Winter Hardy Agaves & Yuccas
Germany's Jürgen Eisel chooses a selection
of these exotic plants.
Jürgen Eisel, Schalltorstr. 19, 5455 Rengsdorf, Germany
Chamaerops No. 6, published online 23-10-2002
on this article:
Click here to read them or to add your own.
Succulent supermarket: Spoilt for choice.
At the age of thirteen, the view of a few large
Trachycarpus on a promenade near Saint Malo awakened in me a passion
for collecting plants, which has remained to this day.
Meanwhile my garden houses a notable collection
of subtropical succulents and shrubs, which draws attention not
only from plant experts.
Beside different palms (Butia capitata, Butia yatay,
Sabal minor, Trachycarpus fortunei, Trachycarpus wagnerianus) there
are also Acacias, Eucalyptus, Laurus, Cistus, orchids and different
bamboos planted in the garden. Another large portion is inhabited
by succulents such as Agaves, Yuccas and 200 species of cacti. In
this article, I will report on Yuccas and Agaves, other subtropical
shrubs and succulents will be dealt with in a later one.
All plants, which have the capability of storing
water in the tissues of their stems or leaves are defined as succulents.
Succulents grow in arid regions where rainfall is low and limited
to specific times. In many cases, these plants have to endure long
periods of drought in their native habitats, which alternate with
only short periods of rain.
Some desert inhabitants near the coast can also
utilize nightly dew or mist as their water supply, besides the rain.
Through the ability of succulents to store water,
they are perfectly adapted to their native stands and can survive
the dryness without damage, but along with this goes a corresponding
transformation or reduction of leaves and stems. To reduce evaporation
during the dry periods to a minimum, many succulents have a thick
cuticle, wax cover or tormentous hairs on their leaves, or rosette-like
structures like Agaves for instance.
Agaves and Yuccas are generally known as house or
tub plants. That there are many species that are winter-hardy under
the climatic conditions of central Europe, if certain requirements
are met, is only little known.
In their native habitat, many of these plants survive
frost and cold in total dryness, whereas our early winters are often
cold and moist and winter alternates many times between frost and
thaw. That is why some succulents that are frost-hardy here, need
protection from too much wetness, through drainage or a roof for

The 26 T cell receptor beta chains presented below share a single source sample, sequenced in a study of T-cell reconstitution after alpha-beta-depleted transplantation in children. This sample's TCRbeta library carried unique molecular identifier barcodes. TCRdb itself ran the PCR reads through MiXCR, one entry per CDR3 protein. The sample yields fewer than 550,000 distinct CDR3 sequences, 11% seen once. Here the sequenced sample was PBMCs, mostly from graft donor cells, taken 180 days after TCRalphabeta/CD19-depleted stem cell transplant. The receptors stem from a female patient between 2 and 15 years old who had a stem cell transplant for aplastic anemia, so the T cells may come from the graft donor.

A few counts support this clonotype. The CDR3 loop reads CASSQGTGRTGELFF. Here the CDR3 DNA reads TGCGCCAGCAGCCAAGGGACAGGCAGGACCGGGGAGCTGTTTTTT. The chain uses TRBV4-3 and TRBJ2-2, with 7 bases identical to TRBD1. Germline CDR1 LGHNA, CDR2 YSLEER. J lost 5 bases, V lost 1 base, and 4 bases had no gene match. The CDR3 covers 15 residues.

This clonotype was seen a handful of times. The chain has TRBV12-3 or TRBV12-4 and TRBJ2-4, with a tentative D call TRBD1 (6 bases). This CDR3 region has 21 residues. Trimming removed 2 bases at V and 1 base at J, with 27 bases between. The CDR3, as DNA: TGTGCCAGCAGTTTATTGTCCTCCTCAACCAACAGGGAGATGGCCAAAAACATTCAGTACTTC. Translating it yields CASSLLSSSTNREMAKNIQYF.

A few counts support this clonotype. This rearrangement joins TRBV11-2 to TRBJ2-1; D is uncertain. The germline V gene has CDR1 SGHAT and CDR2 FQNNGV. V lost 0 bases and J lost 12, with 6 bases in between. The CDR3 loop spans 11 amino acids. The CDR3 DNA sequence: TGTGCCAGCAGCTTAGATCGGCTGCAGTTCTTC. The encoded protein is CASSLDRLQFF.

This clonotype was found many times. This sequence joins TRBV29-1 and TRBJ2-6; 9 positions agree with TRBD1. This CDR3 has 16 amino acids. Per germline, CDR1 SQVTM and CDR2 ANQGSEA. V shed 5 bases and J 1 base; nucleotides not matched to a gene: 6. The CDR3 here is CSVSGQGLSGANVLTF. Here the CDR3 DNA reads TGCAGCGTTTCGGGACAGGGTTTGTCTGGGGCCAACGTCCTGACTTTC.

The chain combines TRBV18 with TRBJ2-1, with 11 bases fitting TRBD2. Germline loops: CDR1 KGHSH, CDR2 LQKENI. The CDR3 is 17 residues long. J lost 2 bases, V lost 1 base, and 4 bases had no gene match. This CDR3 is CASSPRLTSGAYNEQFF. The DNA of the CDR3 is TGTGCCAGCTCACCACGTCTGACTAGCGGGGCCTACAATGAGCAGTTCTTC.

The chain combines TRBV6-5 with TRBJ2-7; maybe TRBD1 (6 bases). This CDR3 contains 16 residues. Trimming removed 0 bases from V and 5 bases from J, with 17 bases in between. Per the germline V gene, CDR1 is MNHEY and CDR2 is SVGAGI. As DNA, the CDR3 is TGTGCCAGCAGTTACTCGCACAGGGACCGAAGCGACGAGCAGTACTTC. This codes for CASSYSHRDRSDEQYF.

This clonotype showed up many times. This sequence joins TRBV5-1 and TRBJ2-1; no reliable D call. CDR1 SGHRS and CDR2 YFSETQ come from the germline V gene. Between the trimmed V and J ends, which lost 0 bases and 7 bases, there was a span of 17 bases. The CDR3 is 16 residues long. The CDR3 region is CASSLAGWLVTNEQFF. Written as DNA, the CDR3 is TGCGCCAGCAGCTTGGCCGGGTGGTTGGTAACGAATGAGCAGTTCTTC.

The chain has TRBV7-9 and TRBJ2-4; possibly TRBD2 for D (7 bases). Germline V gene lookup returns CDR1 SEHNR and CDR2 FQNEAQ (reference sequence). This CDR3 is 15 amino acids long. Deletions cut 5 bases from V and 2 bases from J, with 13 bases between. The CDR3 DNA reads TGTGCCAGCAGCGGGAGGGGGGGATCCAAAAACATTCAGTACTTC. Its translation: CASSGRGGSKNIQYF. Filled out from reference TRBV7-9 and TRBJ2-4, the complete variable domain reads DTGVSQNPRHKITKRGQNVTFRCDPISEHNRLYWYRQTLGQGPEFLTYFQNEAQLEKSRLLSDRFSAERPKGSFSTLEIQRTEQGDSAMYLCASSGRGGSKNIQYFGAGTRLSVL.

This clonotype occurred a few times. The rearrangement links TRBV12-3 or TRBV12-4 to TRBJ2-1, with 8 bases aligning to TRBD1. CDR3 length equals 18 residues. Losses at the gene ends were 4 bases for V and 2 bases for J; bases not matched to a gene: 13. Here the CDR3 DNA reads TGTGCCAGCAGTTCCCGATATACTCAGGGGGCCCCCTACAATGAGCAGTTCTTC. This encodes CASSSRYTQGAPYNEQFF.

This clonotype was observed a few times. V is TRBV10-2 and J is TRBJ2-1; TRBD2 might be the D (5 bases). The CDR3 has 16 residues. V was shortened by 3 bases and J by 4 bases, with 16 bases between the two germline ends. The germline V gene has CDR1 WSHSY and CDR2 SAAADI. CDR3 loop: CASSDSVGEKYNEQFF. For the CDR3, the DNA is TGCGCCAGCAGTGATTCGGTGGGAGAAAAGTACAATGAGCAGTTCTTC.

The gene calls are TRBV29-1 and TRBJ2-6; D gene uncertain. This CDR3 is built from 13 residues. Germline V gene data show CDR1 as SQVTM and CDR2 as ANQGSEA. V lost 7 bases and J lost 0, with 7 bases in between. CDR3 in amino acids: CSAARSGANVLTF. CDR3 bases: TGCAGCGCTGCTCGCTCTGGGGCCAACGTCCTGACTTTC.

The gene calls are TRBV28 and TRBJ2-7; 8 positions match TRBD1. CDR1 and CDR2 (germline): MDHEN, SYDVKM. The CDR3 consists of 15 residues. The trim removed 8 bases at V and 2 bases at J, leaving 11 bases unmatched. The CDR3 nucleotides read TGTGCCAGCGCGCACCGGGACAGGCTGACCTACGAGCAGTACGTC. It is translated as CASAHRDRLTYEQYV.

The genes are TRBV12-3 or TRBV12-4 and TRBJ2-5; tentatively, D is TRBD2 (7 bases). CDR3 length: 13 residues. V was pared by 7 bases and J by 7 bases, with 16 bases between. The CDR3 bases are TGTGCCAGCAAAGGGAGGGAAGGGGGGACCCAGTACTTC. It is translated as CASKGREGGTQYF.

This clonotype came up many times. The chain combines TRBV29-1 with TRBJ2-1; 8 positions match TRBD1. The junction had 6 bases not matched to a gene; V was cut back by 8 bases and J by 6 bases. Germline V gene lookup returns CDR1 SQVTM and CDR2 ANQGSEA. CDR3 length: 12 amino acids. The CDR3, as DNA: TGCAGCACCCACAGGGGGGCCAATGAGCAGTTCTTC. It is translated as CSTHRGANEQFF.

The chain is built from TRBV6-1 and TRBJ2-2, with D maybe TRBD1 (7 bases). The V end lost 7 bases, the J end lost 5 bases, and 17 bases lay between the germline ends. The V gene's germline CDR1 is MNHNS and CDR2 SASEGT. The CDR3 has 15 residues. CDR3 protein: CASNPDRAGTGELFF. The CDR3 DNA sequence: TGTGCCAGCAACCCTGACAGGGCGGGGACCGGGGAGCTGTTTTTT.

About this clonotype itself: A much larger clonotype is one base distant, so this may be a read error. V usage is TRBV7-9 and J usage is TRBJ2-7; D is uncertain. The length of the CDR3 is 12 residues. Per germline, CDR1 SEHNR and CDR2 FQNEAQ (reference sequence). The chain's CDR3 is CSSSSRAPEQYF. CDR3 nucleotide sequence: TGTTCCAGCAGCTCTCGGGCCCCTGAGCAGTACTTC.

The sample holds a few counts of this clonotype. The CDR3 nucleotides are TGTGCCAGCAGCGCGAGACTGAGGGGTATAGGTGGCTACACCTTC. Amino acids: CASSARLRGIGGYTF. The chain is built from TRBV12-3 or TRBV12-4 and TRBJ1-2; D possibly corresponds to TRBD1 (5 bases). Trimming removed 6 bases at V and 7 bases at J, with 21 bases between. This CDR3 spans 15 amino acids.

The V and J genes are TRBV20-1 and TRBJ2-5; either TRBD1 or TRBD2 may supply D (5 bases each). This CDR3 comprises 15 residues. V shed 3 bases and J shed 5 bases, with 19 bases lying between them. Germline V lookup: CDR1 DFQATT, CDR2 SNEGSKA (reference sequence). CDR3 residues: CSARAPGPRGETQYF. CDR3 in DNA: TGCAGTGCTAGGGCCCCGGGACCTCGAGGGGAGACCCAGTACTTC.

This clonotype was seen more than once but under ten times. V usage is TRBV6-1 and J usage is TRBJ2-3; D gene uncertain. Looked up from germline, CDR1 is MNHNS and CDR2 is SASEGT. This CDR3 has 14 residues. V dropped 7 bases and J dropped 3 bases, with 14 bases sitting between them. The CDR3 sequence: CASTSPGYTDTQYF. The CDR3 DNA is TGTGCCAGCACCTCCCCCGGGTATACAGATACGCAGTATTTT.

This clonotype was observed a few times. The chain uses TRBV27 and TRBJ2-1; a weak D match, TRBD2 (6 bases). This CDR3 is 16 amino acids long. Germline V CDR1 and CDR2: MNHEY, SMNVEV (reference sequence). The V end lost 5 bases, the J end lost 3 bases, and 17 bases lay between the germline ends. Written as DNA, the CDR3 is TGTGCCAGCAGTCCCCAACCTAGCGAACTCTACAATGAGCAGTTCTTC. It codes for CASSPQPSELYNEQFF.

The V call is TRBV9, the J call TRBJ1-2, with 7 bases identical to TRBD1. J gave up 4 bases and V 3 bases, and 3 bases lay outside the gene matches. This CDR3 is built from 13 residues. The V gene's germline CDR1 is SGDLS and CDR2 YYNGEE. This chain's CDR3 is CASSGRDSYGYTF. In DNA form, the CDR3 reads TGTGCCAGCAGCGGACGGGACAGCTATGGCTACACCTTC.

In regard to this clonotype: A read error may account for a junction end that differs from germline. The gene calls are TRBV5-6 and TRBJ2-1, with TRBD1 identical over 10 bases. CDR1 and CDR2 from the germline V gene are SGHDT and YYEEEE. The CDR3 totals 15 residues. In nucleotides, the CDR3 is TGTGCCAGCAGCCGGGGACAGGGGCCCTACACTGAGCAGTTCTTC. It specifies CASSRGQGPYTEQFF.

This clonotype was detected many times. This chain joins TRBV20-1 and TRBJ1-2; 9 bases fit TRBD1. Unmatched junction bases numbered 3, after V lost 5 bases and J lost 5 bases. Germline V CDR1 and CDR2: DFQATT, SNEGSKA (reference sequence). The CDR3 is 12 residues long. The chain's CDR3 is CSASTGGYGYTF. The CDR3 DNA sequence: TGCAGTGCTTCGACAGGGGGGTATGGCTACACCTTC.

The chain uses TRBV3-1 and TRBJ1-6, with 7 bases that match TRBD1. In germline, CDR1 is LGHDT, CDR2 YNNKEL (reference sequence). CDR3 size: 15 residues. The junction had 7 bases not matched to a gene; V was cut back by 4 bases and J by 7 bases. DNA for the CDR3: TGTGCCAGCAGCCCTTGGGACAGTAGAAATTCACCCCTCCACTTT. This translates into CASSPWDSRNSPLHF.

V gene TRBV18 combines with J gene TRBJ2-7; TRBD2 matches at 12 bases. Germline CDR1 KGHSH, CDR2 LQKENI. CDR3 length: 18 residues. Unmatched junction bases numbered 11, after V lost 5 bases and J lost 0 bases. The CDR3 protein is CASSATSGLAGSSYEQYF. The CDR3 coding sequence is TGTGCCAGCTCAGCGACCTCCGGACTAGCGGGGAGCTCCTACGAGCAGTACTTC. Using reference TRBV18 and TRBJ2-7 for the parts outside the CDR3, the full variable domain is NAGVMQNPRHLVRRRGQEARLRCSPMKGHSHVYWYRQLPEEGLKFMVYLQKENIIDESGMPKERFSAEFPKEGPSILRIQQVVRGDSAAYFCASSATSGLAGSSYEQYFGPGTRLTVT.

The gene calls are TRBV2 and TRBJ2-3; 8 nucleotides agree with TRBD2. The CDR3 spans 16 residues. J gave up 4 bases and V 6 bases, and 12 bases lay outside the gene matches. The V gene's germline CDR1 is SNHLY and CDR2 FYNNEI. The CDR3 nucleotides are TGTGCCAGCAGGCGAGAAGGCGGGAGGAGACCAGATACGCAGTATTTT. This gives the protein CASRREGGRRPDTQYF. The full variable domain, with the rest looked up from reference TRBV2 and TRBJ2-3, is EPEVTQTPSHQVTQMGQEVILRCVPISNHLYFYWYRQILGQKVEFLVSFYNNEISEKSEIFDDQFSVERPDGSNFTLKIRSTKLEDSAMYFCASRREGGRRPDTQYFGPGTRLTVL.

For outdoor planting of all winter-hardy succulents,
the selection of a location that will suit their requirements is
a most important factor. Microclimate and soil quality play an essential
role. One can proceed on the assumption that most succulents suitable
for planting out prefer a sunny, warm location and are sensitive
to too much moisture, especially in winter. With suitable drainage
with gravel, etc. and maybe a rain shelter from October/November
to March/ April, depending on the weather situation, the plants
can be protected. Another positive influence on the microclimate
can be obtained if the ground between the plants is covered with
expanded clay granules, such as those used in hydroculture, or rocks
Some species suitable for planting in central and
northern Europe are:
Agave megalacantha, Mexico. Although from
Mexico, this species is fully, hardy. It grows loose rosettes with
20-25 leaves, 15-25cm in diameter. The leaves are broad (8-12cm),
18-20cm long and are oval, grey-green to blue-green in colour, with
sharp brown thorns on their margins.
Agave parryi, Western North America. Compact
growing, stem-less with leaves 20-30cm long and 6-10cm wide. The
tip thorns are 2-2.5cms long. Hardy. Variety Couesii is very hardy.
Agave utahensis var. utahensis. Utah, USA.
Bluish leaves 12-20cms long and 2-5cm wide in rosettes 20-30cms
dia. Suckering. The varieties Eboruspina, Diskret, Kaibabensis and
Nevadensis are not similar. They are very sensitive to moisture
but very hardy (-20°C) if kept dry.
Agave lechugilla. Texas, USA. Sickle-shaped
green leaves 20-35cms long and 2.5-3cms wide in rosettes 75cm in
diameter. The leaf tips have brown thorns l.5-2cms long. Suckering.
Agave toumeyana var. Bella. Arizona, USA.
Dense, carpet-forming rosettes to 30cms in diameter. Leaves 1520cms
long and 10- 2Ocms wide - light green with white colouring - with
fine white threads on the margins. Hardy.
Agave schottii. Southern Arizona, USA. Leaves
to 27cms in length and 5-8cms wide, margins with fine threads. Tip
thorns 7-10mm. Tender.
I guess Yucca filamentosa, Y. flaccida, Y. glauca,
Y. recurvifolia and Y. gloriosa are quite well known. These
plants don't need rain cover here and survive our frequently wet
winters without damage.
Agaves and Yuccas are the stars of every succulent
collection and together with palms and other subtropical shrubs,
they complete the exotic appearance of a 'Riviera garden'.
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